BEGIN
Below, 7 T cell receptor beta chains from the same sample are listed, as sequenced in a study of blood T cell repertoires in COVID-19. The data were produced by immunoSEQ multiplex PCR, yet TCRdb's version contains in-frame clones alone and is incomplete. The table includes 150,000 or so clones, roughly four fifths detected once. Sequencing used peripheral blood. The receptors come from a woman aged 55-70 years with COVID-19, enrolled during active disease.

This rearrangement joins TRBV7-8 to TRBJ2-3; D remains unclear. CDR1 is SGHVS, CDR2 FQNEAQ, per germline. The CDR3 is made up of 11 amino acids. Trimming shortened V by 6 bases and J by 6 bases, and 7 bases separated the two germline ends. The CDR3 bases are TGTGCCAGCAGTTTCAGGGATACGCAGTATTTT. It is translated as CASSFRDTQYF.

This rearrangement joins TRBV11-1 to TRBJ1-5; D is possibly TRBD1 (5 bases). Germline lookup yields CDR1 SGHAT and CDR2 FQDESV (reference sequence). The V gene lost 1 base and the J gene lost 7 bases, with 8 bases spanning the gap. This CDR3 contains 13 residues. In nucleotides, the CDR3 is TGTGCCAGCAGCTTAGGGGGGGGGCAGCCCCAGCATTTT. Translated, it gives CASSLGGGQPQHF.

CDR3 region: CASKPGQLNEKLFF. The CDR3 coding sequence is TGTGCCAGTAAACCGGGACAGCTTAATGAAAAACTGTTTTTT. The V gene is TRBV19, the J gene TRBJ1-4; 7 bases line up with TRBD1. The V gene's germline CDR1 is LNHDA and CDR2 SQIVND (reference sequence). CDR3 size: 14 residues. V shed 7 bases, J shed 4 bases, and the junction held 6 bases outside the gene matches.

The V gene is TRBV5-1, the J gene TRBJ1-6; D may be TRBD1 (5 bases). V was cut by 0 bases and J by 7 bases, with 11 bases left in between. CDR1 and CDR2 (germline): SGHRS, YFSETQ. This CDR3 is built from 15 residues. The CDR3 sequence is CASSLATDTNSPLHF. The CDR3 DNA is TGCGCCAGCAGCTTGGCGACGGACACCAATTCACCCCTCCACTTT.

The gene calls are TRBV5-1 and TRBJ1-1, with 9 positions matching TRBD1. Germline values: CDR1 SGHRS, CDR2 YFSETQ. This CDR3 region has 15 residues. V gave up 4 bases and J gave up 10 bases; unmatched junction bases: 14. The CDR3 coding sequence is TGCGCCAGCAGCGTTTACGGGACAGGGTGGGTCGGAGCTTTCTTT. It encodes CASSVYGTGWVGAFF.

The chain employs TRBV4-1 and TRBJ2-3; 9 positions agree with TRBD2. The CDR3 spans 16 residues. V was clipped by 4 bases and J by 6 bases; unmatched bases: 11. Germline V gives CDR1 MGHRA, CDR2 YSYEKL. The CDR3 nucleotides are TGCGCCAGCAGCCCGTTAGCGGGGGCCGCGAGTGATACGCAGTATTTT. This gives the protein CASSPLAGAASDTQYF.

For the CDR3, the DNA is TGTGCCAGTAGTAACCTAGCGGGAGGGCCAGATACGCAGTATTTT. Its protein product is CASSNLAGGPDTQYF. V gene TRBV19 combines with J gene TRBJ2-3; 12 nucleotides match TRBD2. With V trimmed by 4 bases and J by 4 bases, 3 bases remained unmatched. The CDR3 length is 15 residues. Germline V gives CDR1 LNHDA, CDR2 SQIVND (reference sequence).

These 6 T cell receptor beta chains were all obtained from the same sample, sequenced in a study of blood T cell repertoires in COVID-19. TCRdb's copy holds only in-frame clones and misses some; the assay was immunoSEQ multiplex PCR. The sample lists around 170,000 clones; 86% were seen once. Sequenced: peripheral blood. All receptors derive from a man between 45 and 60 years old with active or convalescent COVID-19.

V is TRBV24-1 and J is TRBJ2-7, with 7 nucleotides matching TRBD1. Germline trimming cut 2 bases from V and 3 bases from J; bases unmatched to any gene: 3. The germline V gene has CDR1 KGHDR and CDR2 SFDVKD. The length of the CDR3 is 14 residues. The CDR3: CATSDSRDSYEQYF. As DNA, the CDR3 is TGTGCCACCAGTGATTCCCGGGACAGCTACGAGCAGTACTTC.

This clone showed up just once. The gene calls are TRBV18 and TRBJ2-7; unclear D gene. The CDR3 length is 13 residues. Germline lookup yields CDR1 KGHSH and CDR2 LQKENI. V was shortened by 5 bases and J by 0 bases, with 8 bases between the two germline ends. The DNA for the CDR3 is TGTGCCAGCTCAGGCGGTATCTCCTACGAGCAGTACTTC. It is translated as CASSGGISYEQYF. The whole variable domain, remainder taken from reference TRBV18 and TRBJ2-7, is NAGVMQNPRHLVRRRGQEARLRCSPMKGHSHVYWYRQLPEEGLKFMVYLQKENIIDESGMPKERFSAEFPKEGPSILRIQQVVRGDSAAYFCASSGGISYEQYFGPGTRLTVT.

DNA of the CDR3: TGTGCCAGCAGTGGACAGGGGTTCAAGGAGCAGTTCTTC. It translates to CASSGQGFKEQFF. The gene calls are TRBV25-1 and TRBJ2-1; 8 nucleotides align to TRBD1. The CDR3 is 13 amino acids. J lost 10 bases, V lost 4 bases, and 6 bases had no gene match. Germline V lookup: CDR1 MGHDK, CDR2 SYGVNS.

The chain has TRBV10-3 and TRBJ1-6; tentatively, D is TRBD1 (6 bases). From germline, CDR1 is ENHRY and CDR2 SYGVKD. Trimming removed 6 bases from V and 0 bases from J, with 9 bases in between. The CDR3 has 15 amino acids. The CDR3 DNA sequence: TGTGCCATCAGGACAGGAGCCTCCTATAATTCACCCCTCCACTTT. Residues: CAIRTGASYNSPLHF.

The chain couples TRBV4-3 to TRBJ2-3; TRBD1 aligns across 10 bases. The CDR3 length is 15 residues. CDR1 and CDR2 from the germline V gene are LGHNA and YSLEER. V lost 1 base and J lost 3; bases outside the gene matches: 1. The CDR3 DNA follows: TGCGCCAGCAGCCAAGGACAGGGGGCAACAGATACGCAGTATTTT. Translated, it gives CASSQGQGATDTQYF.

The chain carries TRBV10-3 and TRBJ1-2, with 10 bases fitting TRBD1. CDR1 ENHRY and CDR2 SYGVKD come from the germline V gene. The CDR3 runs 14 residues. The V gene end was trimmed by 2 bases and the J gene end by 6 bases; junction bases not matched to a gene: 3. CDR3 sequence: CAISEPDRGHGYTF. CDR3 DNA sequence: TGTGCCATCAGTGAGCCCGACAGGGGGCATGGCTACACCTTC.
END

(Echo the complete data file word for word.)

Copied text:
Below, 7 T cell receptor beta chains from the same sample are listed, as sequenced in a study of blood T cell repertoires in COVID-19. The data were produced by immunoSEQ multiplex PCR, yet TCRdb's version contains in-frame clones alone and is incomplete. The table includes 150,000 or so clones, roughly four fifths detected once. Sequencing used peripheral blood. The receptors come from a woman aged 55-70 years with COVID-19, enrolled during active disease.

This rearrangement joins TRBV7-8 to TRBJ2-3; D remains unclear. CDR1 is SGHVS, CDR2 FQNEAQ, per germline. The CDR3 is made up of 11 amino acids. Trimming shortened V by 6 bases and J by 6 bases, and 7 bases separated the two germline ends. The CDR3 bases are TGTGCCAGCAGTTTCAGGGATACGCAGTATTTT. It is translated as CASSFRDTQYF.

This rearrangement joins TRBV11-1 to TRBJ1-5; D is possibly TRBD1 (5 bases). Germline lookup yields CDR1 SGHAT and CDR2 FQDESV (reference sequence). The V gene lost 1 base and the J gene lost 7 bases, with 8 bases spanning the gap. This CDR3 contains 13 residues. In nucleotides, the CDR3 is TGTGCCAGCAGCTTAGGGGGGGGGCAGCCCCAGCATTTT. Translated, it gives CASSLGGGQPQHF.

CDR3 region: CASKPGQLNEKLFF. The CDR3 coding sequence is TGTGCCAGTAAACCGGGACAGCTTAATGAAAAACTGTTTTTT. The V gene is TRBV19, the J gene TRBJ1-4; 7 bases line up with TRBD1. The V gene's germline CDR1 is LNHDA and CDR2 SQIVND (reference sequence). CDR3 size: 14 residues. V shed 7 bases, J shed 4 bases, and the junction held 6 bases outside the gene matches.

The V gene is TRBV5-1, the J gene TRBJ1-6; D may be TRBD1 (5 bases). V was cut by 0 bases and J by 7 bases, with 11 bases left in between. CDR1 and CDR2 (germline): SGHRS, YFSETQ. This CDR3 is built from 15 residues. The CDR3 sequence is CASSLATDTNSPLHF. The CDR3 DNA is TGCGCCAGCAGCTTGGCGACGGACACCAATTCACCCCTCCACTTT.

The gene calls are TRBV5-1 and TRBJ1-1, with 9 positions matching TRBD1. Germline values: CDR1 SGHRS, CDR2 YFSETQ. This CDR3 region has 15 residues. V gave up 4 bases and J gave up 10 bases; unmatched junction bases: 14. The CDR3 coding sequence is TGCGCCAGCAGCGTTTACGGGACAGGGTGGGTCGGAGCTTTCTTT. It encodes CASSVYGTGWVGAFF.

The chain employs TRBV4-1 and TRBJ2-3; 9 positions agree with TRBD2. The CDR3 spans 16 residues. V was clipped by 4 bases and J by 6 bases; unmatched bases: 11. Germline V gives CDR1 MGHRA, CDR2 YSYEKL. The CDR3 nucleotides are TGCGCCAGCAGCCCGTTAGCGGGGGCCGCGAGTGATACGCAGTATTTT. This gives the protein CASSPLAGAASDTQYF.

For the CDR3, the DNA is TGTGCCAGTAGTAACCTAGCGGGAGGGCCAGATACGCAGTATTTT. Its protein product is CASSNLAGGPDTQYF. V gene TRBV19 combines with J gene TRBJ2-3; 12 nucleotides match TRBD2. With V trimmed by 4 bases and J by 4 bases, 3 bases remained unmatched. The CDR3 length is 15 residues. Germline V gives CDR1 LNHDA, CDR2 SQIVND (reference sequence).

These 6 T cell receptor beta chains were all obtained from the same sample, sequenced in a study of blood T cell repertoires in COVID-19. TCRdb's copy holds only in-frame clones and misses some; the assay was immunoSEQ multiplex PCR. The sample lists around 170,000 clones; 86% were seen once. Sequenced: peripheral blood. All receptors derive from a man between 45 and 60 years old with active or convalescent COVID-19.

V is TRBV24-1 and J is TRBJ2-7, with 7 nucleotides matching TRBD1. Germline trimming cut 2 bases from V and 3 bases from J; bases unmatched to any gene: 3. The germline V gene has CDR1 KGHDR and CDR2 SFDVKD. The length of the CDR3 is 14 residues. The CDR3: CATSDSRDSYEQYF. As DNA, the CDR3 is TGTGCCACCAGTGATTCCCGGGACAGCTACGAGCAGTACTTC.

This clone showed up just once. The gene calls are TRBV18 and TRBJ2-7; unclear D gene. The CDR3 length is 13 residues. Germline lookup yields CDR1 KGHSH and CDR2 LQKENI. V was shortened by 5 bases and J by 0 bases, with 8 bases between the two germline ends. The DNA for the CDR3 is TGTGCCAGCTCAGGCGGTATCTCCTACGAGCAGTACTTC. It is translated as CASSGGISYEQYF. The whole variable domain, remainder taken from reference TRBV18 and TRBJ2-7, is NAGVMQNPRHLVRRRGQEARLRCSPMKGHSHVYWYRQLPEEGLKFMVYLQKENIIDESGMPKERFSAEFPKEGPSILRIQQVVRGDSAAYFCASSGGISYEQYFGPGTRLTVT.

DNA of the CDR3: TGTGCCAGCAGTGGACAGGGGTTCAAGGAGCAGTTCTTC. It translates to CASSGQGFKEQFF. The gene calls are TRBV25-1 and TRBJ2-1; 8 nucleotides align to TRBD1. The CDR3 is 13 amino acids. J lost 10 bases, V lost 4 bases, and 6 bases had no gene match. Germline V lookup: CDR1 MGHDK, CDR2 SYGVNS.

The chain has TRBV10-3 and TRBJ1-6; tentatively, D is TRBD1 (6 bases). From germline, CDR1 is ENHRY and CDR2 SYGVKD. Trimming removed 6 bases from V and 0 bases from J, with 9 bases in between. The CDR3 has 15 amino acids. The CDR3 DNA sequence: TGTGCCATCAGGACAGGAGCCTCCTATAATTCACCCCTCCACTTT. Residues: CAIRTGASYNSPLHF.

The chain couples TRBV4-3 to TRBJ2-3; TRBD1 aligns across 10 bases. The CDR3 length is 15 residues. CDR1 and CDR2 from the germline V gene are LGHNA and YSLEER. V lost 1 base and J lost 3; bases outside the gene matches: 1. The CDR3 DNA follows: TGCGCCAGCAGCCAAGGACAGGGGGCAACAGATACGCAGTATTTT. Translated, it gives CASSQGQGATDTQYF.

The chain carries TRBV10-3 and TRBJ1-2, with 10 bases fitting TRBD1. CDR1 ENHRY and CDR2 SYGVKD come from the germline V gene. The CDR3 runs 14 residues. The V gene end was trimmed by 2 bases and the J gene end by 6 bases; junction bases not matched to a gene: 3. CDR3 sequence: CAISEPDRGHGYTF. CDR3 DNA sequence: TGTGCCATCAGTGAGCCCGACAGGGGGCATGGCTACACCTTC.